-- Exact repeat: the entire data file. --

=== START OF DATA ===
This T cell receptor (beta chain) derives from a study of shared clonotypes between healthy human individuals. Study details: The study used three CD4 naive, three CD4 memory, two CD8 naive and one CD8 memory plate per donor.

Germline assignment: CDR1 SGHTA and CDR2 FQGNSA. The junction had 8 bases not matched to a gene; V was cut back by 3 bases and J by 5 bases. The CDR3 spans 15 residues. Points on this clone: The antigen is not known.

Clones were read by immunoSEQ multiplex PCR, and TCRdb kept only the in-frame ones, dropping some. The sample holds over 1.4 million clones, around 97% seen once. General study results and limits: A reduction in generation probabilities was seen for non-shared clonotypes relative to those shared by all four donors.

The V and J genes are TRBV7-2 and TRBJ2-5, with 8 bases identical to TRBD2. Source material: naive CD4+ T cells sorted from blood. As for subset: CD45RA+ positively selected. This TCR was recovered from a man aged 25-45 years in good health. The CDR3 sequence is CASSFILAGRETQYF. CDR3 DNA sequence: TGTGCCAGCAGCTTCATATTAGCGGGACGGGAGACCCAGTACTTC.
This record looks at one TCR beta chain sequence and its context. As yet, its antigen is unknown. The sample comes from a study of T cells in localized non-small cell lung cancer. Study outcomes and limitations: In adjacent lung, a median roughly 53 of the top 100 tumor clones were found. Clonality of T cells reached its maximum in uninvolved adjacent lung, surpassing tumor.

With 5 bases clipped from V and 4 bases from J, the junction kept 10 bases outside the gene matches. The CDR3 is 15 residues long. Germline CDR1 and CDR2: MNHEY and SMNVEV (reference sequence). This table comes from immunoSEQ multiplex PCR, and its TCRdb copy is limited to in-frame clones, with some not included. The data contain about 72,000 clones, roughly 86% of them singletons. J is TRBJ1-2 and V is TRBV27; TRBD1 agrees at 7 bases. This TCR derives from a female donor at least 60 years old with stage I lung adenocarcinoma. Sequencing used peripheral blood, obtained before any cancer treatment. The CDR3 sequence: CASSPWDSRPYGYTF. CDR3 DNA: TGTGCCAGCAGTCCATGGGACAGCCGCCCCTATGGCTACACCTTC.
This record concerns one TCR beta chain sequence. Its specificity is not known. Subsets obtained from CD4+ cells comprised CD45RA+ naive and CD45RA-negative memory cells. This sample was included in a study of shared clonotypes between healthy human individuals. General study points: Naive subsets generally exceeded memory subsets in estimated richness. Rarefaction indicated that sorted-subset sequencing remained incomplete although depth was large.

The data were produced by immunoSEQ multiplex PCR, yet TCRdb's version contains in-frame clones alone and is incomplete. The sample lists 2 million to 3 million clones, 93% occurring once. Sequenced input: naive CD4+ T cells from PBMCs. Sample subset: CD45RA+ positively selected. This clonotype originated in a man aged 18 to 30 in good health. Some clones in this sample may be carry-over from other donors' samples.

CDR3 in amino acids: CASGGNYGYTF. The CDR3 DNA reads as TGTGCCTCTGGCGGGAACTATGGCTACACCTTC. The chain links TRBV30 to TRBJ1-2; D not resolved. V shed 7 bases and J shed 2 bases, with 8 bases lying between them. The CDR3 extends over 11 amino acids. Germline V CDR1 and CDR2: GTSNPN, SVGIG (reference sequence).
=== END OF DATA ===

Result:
This T cell receptor (beta chain) derives from a study of shared clonotypes between healthy human individuals. Study details: The study used three CD4 naive, three CD4 memory, two CD8 naive and one CD8 memory plate per donor.

Germline assignment: CDR1 SGHTA and CDR2 FQGNSA. The junction had 8 bases not matched to a gene; V was cut back by 3 bases and J by 5 bases. The CDR3 spans 15 residues. Points on this clone: The antigen is not known.

Clones were read by immunoSEQ multiplex PCR, and TCRdb kept only the in-frame ones, dropping some. The sample holds over 1.4 million clones, around 97% seen once. General study results and limits: A reduction in generation probabilities was seen for non-shared clonotypes relative to those shared by all four donors.

The V and J genes are TRBV7-2 and TRBJ2-5, with 8 bases identical to TRBD2. Source material: naive CD4+ T cells sorted from blood. As for subset: CD45RA+ positively selected. This TCR was recovered from a man aged 25-45 years in good health. The CDR3 sequence is CASSFILAGRETQYF. CDR3 DNA sequence: TGTGCCAGCAGCTTCATATTAGCGGGACGGGAGACCCAGTACTTC.
This record looks at one TCR beta chain sequence and its context. As yet, its antigen is unknown. The sample comes from a study of T cells in localized non-small cell lung cancer. Study outcomes and limitations: In adjacent lung, a median roughly 53 of the top 100 tumor clones were found. Clonality of T cells reached its maximum in uninvolved adjacent lung, surpassing tumor.

With 5 bases clipped from V and 4 bases from J, the junction kept 10 bases outside the gene matches. The CDR3 is 15 residues long. Germline CDR1 and CDR2: MNHEY and SMNVEV (reference sequence). This table comes from immunoSEQ multiplex PCR, and its TCRdb copy is limited to in-frame clones, with some not included. The data contain about 72,000 clones, roughly 86% of them singletons. J is TRBJ1-2 and V is TRBV27; TRBD1 agrees at 7 bases. This TCR derives from a female donor at least 60 years old with stage I lung adenocarcinoma. Sequencing used peripheral blood, obtained before any cancer treatment. The CDR3 sequence: CASSPWDSRPYGYTF. CDR3 DNA: TGTGCCAGCAGTCCATGGGACAGCCGCCCCTATGGCTACACCTTC.
This record concerns one TCR beta chain sequence. Its specificity is not known. Subsets obtained from CD4+ cells comprised CD45RA+ naive and CD45RA-negative memory cells. This sample was included in a study of shared clonotypes between healthy human individuals. General study points: Naive subsets generally exceeded memory subsets in estimated richness. Rarefaction indicated that sorted-subset sequencing remained incomplete although depth was large.

The data were produced by immunoSEQ multiplex PCR, yet TCRdb's version contains in-frame clones alone and is incomplete. The sample lists 2 million to 3 million clones, 93% occurring once. Sequenced input: naive CD4+ T cells from PBMCs. Sample subset: CD45RA+ positively selected. This clonotype originated in a man aged 18 to 30 in good health. Some clones in this sample may be carry-over from other donors' samples.

CDR3 in amino acids: CASGGNYGYTF. The CDR3 DNA reads as TGTGCCTCTGGCGGGAACTATGGCTACACCTTC. The chain links TRBV30 to TRBJ1-2; D not resolved. V shed 7 bases and J shed 2 bases, with 8 bases lying between them. The CDR3 extends over 11 amino acids. Germline V CDR1 and CDR2: GTSNPN, SVGIG (reference sequence).